(NAPSA)—You may have heard the terms “security freeze” and “credit report lock.” While they are sometimes used interchangeably, they aren’t exactly the same. While both are designed to help you restrict certain access to your credit information, they do so in different ways.

A credit report lock may allow you to lock and unlock your credit report online or on a mobile device through an app, using a username and password. Options to lock your credit report are available from each of the three major credit bureaus—Equifax, Experian and TransUnion.

If you’re applying for insurance or credit—buying a car, for example, or applying for a loan—you will need to unlock your credit report to allow a credit check. Equifax now offers Lock & Alert, a free service that allows you to quickly lock and unlock your Equifax credit report online or on your smartphone.

A security freeze is also known as a credit freeze. Placing, lifting or removing a security freeze can be done online, by phone or by mail. To lift or remove a security freeze, you will need the PIN you receive when you place it. Security freezes are subject to regulation by each state. Once a freeze is placed on your credit reports, it prevents access by certain third parties, such as lenders or creditors you’re requesting new credit from, and insurance companies when you apply for insurance coverage.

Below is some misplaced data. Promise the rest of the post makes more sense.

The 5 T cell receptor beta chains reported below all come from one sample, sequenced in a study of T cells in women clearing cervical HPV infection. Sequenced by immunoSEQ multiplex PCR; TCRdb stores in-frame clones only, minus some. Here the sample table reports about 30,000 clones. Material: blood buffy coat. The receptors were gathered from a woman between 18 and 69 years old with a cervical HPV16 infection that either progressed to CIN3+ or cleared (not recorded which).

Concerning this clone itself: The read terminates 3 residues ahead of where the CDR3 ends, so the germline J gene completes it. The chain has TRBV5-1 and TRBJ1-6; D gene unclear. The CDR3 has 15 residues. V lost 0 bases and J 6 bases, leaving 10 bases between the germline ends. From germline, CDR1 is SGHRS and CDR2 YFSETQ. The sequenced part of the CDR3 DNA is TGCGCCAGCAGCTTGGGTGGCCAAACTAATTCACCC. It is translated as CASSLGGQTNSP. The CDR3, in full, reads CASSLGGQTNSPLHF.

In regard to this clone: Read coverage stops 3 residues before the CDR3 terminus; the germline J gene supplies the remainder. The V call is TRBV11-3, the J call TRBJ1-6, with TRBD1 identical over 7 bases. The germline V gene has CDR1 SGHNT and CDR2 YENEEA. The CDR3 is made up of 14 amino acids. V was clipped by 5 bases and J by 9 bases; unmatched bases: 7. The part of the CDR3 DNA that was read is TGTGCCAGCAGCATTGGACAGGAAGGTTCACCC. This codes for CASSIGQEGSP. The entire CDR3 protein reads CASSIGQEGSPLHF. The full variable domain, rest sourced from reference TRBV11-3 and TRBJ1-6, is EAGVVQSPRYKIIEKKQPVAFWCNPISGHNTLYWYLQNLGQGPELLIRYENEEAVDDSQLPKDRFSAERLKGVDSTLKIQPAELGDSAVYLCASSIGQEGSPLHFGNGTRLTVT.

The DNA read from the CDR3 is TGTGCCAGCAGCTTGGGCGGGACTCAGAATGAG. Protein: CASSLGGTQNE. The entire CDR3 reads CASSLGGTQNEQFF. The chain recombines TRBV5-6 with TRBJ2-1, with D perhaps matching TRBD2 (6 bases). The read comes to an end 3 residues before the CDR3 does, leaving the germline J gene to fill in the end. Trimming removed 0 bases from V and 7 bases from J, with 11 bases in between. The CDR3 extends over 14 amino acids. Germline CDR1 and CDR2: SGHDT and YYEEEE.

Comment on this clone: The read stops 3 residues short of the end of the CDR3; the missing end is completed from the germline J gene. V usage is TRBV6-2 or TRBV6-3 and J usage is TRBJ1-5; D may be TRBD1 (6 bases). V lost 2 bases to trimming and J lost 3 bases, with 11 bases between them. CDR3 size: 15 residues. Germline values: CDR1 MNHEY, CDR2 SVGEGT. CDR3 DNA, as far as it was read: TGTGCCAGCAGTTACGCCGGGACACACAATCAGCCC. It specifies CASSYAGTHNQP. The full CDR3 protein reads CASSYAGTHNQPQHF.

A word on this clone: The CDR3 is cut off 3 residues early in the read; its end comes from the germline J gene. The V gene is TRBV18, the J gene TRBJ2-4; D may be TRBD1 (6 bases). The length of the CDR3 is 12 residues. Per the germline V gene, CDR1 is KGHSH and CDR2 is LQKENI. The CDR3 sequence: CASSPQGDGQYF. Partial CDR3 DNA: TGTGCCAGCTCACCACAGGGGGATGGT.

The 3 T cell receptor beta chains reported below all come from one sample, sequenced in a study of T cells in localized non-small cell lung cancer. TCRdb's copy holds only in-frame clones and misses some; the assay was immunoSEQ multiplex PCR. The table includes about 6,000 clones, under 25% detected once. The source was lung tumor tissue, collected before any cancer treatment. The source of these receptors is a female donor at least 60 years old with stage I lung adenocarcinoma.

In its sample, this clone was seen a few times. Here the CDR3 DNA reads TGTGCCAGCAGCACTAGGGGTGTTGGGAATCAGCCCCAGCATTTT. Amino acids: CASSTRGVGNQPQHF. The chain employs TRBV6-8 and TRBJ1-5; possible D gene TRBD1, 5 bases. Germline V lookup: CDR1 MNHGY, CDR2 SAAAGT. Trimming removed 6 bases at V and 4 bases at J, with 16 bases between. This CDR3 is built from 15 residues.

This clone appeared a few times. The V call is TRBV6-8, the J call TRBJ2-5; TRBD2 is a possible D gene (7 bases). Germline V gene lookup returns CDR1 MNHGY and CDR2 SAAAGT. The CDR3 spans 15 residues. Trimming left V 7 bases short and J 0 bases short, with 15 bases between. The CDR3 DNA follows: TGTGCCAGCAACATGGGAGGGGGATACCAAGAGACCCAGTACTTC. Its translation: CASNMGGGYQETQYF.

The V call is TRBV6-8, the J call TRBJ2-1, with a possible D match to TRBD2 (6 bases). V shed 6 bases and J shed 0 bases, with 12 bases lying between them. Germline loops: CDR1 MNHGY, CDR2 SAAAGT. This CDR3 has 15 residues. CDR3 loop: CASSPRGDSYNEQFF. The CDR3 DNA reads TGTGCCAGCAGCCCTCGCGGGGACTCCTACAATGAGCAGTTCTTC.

If you’re applying for insurance or credit, you’ll need to temporarily lift or permanently remove your security freeze. A temporary lift of your freeze can be for a specific period of time or for a specific company.

Security freezes must be placed separately at each of the three major credit bureaus. Depending on the state where you live, you may pay a fee at each credit bureau for placing, lifting or removing a security freeze. Equifax has waived fees to place, lift or remove security freezes through June 30.

Security freezes and credit report locks don’t keep everybody out. There are exceptions, which may vary by state, as to who can still access your credit report when it is frozen or locked.

These exceptions may include:

• Companies like Equifax Global Consumer Solutions that provide you with access to your credit report or credit score or monitor your credit file

• Companies you have an existing account or relationship with

• Federal, state and local government agencies

• Collection agencies acting on behalf of companies you owe

• For fraud detection purposes

• Companies that wish to make preapproved offers of credit or insurance to you

• Companies reviewing your application for employment.

To sign up for Lock & Alert, go to www.equifax.com/personal/products/credit/credit-lock-alert.

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